Saturday, July 23, 2011

Bathing Dress

Arthur’s Illustrated Home Magazine, Vol. 13-14 1859
Pg. 49
Bathing Dress.
The material is common Scotch plaid, green and red, in alternate checks. It is cut short, in the bloomer fashion, which, though very convenient when half veiled in the snowy surf, ought to astonish the sharks themselves on dry land. But a bathing dress is only intended for convenience and the least idea of making it elegant would be preposterous. The dress is made with a loose skirt set into the old-fashioned tight yoke, and gathered around the waist with a plaid belt; it is cut short, leaving the feet and ankles free. Long bishop sleeves fastened around the wrist with a band, protect the arm. The pantalettes are made loose, and fashioned around the ankles with narrow bands. 

There is an the magazine.

Friday, July 22, 2011

Reached Perfection...

I like this description of the stages of life :)

Health and beauty, 1864
By Rexey Ann Caplin

Pg. 15
It only remains to offer a few remarks on the recognition of beauty in the different stages of life. The beauty of childhood is in its simplicity and helplessness, in the utter unconsciousness of everything but its own feelings and desires. In youth it is the budding graces that we admire; it is the springtime of life. Womanhood is the summer and full bloom of beauty. Middle age is the autumn, when the ripe and mellow fruit of life attains perfection. Nor is advanced life without its beauties; the icicles and snows of age have charms and glories peculiarly their own. Thus, from the cradle to the grave, the pure, the wise, the good, the well-developed, are always beautiful.

Thursday, July 21, 2011

Red. White and Blue Socks - Poem

Leaves from the battlefield of Gettysburg: a series of letters from a field hospital; and national poems, 1864
By Emily Bliss Thacher Souder, Mrs. Edmund A. Souder

Pg. 93
Knitting for the Army.
Inscribed to a lady of Christ Church.

All honor to the noble dame,
            Of fourscore years and seven;
To loyal heart and willing hand,
            Let honor due be given.
While youth and health the needles ply,
            And knit the livelong day,
We look with loving pride on her
            Who soon must pass away,
Yet wearies not, in hour of need,
            When faithful sons for country bleed,
To guard their feet from winter’s cold,
            Thus comforting the soldier bold.
Six pairs of hose, her busy hands
            Have hastened to prepare;
A happy soldier must he be,
            Whose feet these good socks wear.
The colors of our country’s flag
            They also bring to view,
And heart and eye alike are cheered
            With the red, white and blue;
So soft and warm and smoothly knit,
            A soldier’s foot they well will fit;
Grateful must prove the favored one,
            When told whose hands the works has done.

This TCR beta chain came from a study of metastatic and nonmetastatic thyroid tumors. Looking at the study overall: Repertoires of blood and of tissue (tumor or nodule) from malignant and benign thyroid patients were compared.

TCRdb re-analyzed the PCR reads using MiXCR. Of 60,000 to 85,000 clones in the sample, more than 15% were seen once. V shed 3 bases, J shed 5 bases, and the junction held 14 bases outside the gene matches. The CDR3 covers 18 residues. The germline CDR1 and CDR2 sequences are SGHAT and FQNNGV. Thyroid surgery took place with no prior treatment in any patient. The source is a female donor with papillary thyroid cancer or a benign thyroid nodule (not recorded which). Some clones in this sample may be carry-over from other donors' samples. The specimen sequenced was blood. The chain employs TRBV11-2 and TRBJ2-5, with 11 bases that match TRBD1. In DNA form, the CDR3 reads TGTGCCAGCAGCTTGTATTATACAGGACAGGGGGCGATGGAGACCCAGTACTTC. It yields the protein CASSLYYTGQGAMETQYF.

Another charm the soft wool holds,--
            Let me the secret tell:
Three times, the loyal thirty-four
            Within the circle dwell.
A stitch for every silver star—
            Woe to the hand that seeks to mar
The flag that floats o’er land and sea,
            Emblem, my country dear, of thee!
Withered the arm of every foe
            That aims at thee a deadly blow;
Palsied the traitor’s serpent tongue,
            Poisoning the fountain whence he sprung!

Wednesday, July 20, 2011

Confederate Socks

I recently came across two references of Confederate socks with the Confederate flag knit into them. One is a contemporary source that I still need to check out its documentation/source. 

Memorial Record of Alabama: Herbert, H. A. Alabama in Federal politics. Cochran, J. The medical profession. Clark, T. H. Judicial history. Screws, W. W. Alabama journalism. Clark, T. H. Religious history 1979

Pg. 870 "A pair of fine socks with the Confederate flag knit into them came back to the regiment with a card attached, addressed. "To the gallant Randle."


With Porter in North Missouri: a chapter in the history of the war between ...By Joseph Aloysius Mudd 

Pg. 328 "Among other things, they found a pair of white yarn socks which I had made with a Confederate flag knitted into each sock. I was then about sixteen years old."

Now if I only new what they looked like...

Tuesday, July 12, 2011

Patriotic Socks

A while back there was a pair of socks on Antique's Roadshow, blue wool with the American flag at the top and the Confederate secession flag knit into the foot. This particular pair was dated to earlier in the war. In doing research on knitting socks for the soldiers I came across an article about a pair presented to President Lincoln in 1864. This story was reprinted in a number of papers.  I wonder how many of this type of sock design was knitted during the course of the war. What happened to this pair?  

Daily national Republican.(Washington DC), March 21, 1864, Second Edition, Image 2 (Library of Congress)

A PATIOTIC GIFT. (the misspelling is as in the paper)
            At the Presidential reception on Saturday, Major French presented to the President a pair of woollen socks, knit expressly for the President by Miss Addie Brockway, of Newburyport, Mass. On the bottom of each was knit the secession flag; and near the top the glorious stars and stripes of our Union, so that when worn by the President he will always have the flag of the rebellion under his feet. These socks were sent by the maker to Mrs. Wm. B. Todd, of this city, and at her request Major French presented them with a few appropriate remarks. They were most pleasantly and graciously received by the President.